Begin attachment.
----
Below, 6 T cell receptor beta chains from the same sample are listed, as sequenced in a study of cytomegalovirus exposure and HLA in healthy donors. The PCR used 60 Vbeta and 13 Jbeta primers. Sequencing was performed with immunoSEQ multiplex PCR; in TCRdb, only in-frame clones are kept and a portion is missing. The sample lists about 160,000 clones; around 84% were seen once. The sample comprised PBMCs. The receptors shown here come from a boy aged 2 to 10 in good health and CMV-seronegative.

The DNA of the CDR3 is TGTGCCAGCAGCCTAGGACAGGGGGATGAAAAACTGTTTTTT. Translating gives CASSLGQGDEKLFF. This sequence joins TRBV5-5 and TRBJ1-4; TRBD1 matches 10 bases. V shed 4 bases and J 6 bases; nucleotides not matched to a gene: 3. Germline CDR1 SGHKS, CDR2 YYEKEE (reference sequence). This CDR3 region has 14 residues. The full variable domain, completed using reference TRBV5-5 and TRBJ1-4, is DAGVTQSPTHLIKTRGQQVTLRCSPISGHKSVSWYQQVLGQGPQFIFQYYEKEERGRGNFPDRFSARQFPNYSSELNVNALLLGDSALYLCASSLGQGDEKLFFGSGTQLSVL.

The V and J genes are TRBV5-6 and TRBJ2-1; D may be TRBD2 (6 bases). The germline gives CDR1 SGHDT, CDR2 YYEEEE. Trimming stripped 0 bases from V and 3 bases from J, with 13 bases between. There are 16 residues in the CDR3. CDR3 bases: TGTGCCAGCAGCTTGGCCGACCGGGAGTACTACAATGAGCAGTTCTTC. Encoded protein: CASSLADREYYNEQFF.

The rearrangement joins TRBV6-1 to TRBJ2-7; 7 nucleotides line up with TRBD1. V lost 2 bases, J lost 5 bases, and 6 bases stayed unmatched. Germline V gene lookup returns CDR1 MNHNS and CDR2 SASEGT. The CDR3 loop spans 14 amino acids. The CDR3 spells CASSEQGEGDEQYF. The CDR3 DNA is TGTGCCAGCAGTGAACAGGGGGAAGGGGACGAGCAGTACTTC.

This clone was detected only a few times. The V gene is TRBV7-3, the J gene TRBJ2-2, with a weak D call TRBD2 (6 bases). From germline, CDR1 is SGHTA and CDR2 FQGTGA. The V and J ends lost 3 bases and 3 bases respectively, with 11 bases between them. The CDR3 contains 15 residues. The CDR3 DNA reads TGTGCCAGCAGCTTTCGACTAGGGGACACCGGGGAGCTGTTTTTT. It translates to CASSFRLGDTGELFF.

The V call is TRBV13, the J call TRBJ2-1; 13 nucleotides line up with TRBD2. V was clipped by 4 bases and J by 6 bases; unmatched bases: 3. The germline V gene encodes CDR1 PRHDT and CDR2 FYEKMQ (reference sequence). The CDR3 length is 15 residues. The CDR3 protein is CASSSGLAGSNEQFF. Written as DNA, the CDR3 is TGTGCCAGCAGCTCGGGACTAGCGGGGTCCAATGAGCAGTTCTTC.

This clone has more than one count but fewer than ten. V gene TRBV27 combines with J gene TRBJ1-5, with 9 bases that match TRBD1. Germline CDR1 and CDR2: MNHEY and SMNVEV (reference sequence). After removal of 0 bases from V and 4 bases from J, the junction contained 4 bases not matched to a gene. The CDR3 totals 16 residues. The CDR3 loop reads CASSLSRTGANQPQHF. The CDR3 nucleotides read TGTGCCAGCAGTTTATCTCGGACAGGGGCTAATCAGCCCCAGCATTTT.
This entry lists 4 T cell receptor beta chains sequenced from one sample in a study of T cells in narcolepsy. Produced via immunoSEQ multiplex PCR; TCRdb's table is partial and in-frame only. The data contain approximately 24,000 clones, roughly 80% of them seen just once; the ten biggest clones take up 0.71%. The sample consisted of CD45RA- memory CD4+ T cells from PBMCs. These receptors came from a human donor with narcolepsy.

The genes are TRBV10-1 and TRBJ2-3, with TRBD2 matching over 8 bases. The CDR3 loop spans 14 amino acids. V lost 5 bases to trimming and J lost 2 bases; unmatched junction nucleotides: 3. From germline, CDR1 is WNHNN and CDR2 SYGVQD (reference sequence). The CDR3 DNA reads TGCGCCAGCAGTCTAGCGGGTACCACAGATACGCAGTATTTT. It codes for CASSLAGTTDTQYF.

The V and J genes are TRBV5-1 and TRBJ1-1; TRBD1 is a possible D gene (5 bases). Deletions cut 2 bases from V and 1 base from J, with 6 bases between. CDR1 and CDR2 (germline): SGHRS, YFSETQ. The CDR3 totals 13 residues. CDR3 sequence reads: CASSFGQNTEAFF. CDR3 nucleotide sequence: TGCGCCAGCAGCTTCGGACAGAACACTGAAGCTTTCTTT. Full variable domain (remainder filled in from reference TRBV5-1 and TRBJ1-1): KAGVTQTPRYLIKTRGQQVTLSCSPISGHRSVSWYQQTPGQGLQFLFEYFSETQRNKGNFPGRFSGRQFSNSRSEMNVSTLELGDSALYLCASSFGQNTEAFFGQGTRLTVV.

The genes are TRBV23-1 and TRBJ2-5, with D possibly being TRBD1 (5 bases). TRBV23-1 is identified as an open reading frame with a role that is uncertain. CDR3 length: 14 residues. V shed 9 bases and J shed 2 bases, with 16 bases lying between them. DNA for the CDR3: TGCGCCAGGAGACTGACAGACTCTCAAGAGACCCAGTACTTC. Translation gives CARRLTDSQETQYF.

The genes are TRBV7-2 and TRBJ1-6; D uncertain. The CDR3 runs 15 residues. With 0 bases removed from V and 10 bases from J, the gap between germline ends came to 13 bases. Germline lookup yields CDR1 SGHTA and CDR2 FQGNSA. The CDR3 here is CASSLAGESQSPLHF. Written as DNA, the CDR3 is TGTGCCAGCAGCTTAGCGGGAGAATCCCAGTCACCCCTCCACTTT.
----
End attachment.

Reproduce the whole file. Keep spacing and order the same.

Below, 6 T cell receptor beta chains from the same sample are listed, as sequenced in a study of cytomegalovirus exposure and HLA in healthy donors. The PCR used 60 Vbeta and 13 Jbeta primers. Sequencing was performed with immunoSEQ multiplex PCR; in TCRdb, only in-frame clones are kept and a portion is missing. The sample lists about 160,000 clones; around 84% were seen once. The sample comprised PBMCs. The receptors shown here come from a boy aged 2 to 10 in good health and CMV-seronegative.

The DNA of the CDR3 is TGTGCCAGCAGCCTAGGACAGGGGGATGAAAAACTGTTTTTT. Translating gives CASSLGQGDEKLFF. This sequence joins TRBV5-5 and TRBJ1-4; TRBD1 matches 10 bases. V shed 4 bases and J 6 bases; nucleotides not matched to a gene: 3. Germline CDR1 SGHKS, CDR2 YYEKEE (reference sequence). This CDR3 region has 14 residues. The full variable domain, completed using reference TRBV5-5 and TRBJ1-4, is DAGVTQSPTHLIKTRGQQVTLRCSPISGHKSVSWYQQVLGQGPQFIFQYYEKEERGRGNFPDRFSARQFPNYSSELNVNALLLGDSALYLCASSLGQGDEKLFFGSGTQLSVL.

The V and J genes are TRBV5-6 and TRBJ2-1; D may be TRBD2 (6 bases). The germline gives CDR1 SGHDT, CDR2 YYEEEE. Trimming stripped 0 bases from V and 3 bases from J, with 13 bases between. There are 16 residues in the CDR3. CDR3 bases: TGTGCCAGCAGCTTGGCCGACCGGGAGTACTACAATGAGCAGTTCTTC. Encoded protein: CASSLADREYYNEQFF.

The rearrangement joins TRBV6-1 to TRBJ2-7; 7 nucleotides line up with TRBD1. V lost 2 bases, J lost 5 bases, and 6 bases stayed unmatched. Germline V gene lookup returns CDR1 MNHNS and CDR2 SASEGT. The CDR3 loop spans 14 amino acids. The CDR3 spells CASSEQGEGDEQYF. The CDR3 DNA is TGTGCCAGCAGTGAACAGGGGGAAGGGGACGAGCAGTACTTC.

This clone was detected only a few times. The V gene is TRBV7-3, the J gene TRBJ2-2, with a weak D call TRBD2 (6 bases). From germline, CDR1 is SGHTA and CDR2 FQGTGA. The V and J ends lost 3 bases and 3 bases respectively, with 11 bases between them. The CDR3 contains 15 residues. The CDR3 DNA reads TGTGCCAGCAGCTTTCGACTAGGGGACACCGGGGAGCTGTTTTTT. It translates to CASSFRLGDTGELFF.

The V call is TRBV13, the J call TRBJ2-1; 13 nucleotides line up with TRBD2. V was clipped by 4 bases and J by 6 bases; unmatched bases: 3. The germline V gene encodes CDR1 PRHDT and CDR2 FYEKMQ (reference sequence). The CDR3 length is 15 residues. The CDR3 protein is CASSSGLAGSNEQFF. Written as DNA, the CDR3 is TGTGCCAGCAGCTCGGGACTAGCGGGGTCCAATGAGCAGTTCTTC.

This clone has more than one count but fewer than ten. V gene TRBV27 combines with J gene TRBJ1-5, with 9 bases that match TRBD1. Germline CDR1 and CDR2: MNHEY and SMNVEV (reference sequence). After removal of 0 bases from V and 4 bases from J, the junction contained 4 bases not matched to a gene. The CDR3 totals 16 residues. The CDR3 loop reads CASSLSRTGANQPQHF. The CDR3 nucleotides read TGTGCCAGCAGTTTATCTCGGACAGGGGCTAATCAGCCCCAGCATTTT.
This entry lists 4 T cell receptor beta chains sequenced from one sample in a study of T cells in narcolepsy. Produced via immunoSEQ multiplex PCR; TCRdb's table is partial and in-frame only. The data contain approximately 24,000 clones, roughly 80% of them seen just once; the ten biggest clones take up 0.71%. The sample consisted of CD45RA- memory CD4+ T cells from PBMCs. These receptors came from a human donor with narcolepsy.

The genes are TRBV10-1 and TRBJ2-3, with TRBD2 matching over 8 bases. The CDR3 loop spans 14 amino acids. V lost 5 bases to trimming and J lost 2 bases; unmatched junction nucleotides: 3. From germline, CDR1 is WNHNN and CDR2 SYGVQD (reference sequence). The CDR3 DNA reads TGCGCCAGCAGTCTAGCGGGTACCACAGATACGCAGTATTTT. It codes for CASSLAGTTDTQYF.

The V and J genes are TRBV5-1 and TRBJ1-1; TRBD1 is a possible D gene (5 bases). Deletions cut 2 bases from V and 1 base from J, with 6 bases between. CDR1 and CDR2 (germline): SGHRS, YFSETQ. The CDR3 totals 13 residues. CDR3 sequence reads: CASSFGQNTEAFF. CDR3 nucleotide sequence: TGCGCCAGCAGCTTCGGACAGAACACTGAAGCTTTCTTT. Full variable domain (remainder filled in from reference TRBV5-1 and TRBJ1-1): KAGVTQTPRYLIKTRGQQVTLSCSPISGHRSVSWYQQTPGQGLQFLFEYFSETQRNKGNFPGRFSGRQFSNSRSEMNVSTLELGDSALYLCASSFGQNTEAFFGQGTRLTVV.

The genes are TRBV23-1 and TRBJ2-5, with D possibly being TRBD1 (5 bases). TRBV23-1 is identified as an open reading frame with a role that is uncertain. CDR3 length: 14 residues. V shed 9 bases and J shed 2 bases, with 16 bases lying between them. DNA for the CDR3: TGCGCCAGGAGACTGACAGACTCTCAAGAGACCCAGTACTTC. Translation gives CARRLTDSQETQYF.

The genes are TRBV7-2 and TRBJ1-6; D uncertain. The CDR3 runs 15 residues. With 0 bases removed from V and 10 bases from J, the gap between germline ends came to 13 bases. Germline lookup yields CDR1 SGHTA and CDR2 FQGNSA. The CDR3 here is CASSLAGESQSPLHF. Written as DNA, the CDR3 is TGTGCCAGCAGCTTAGCGGGAGAATCCCAGTCACCCCTCCACTTT.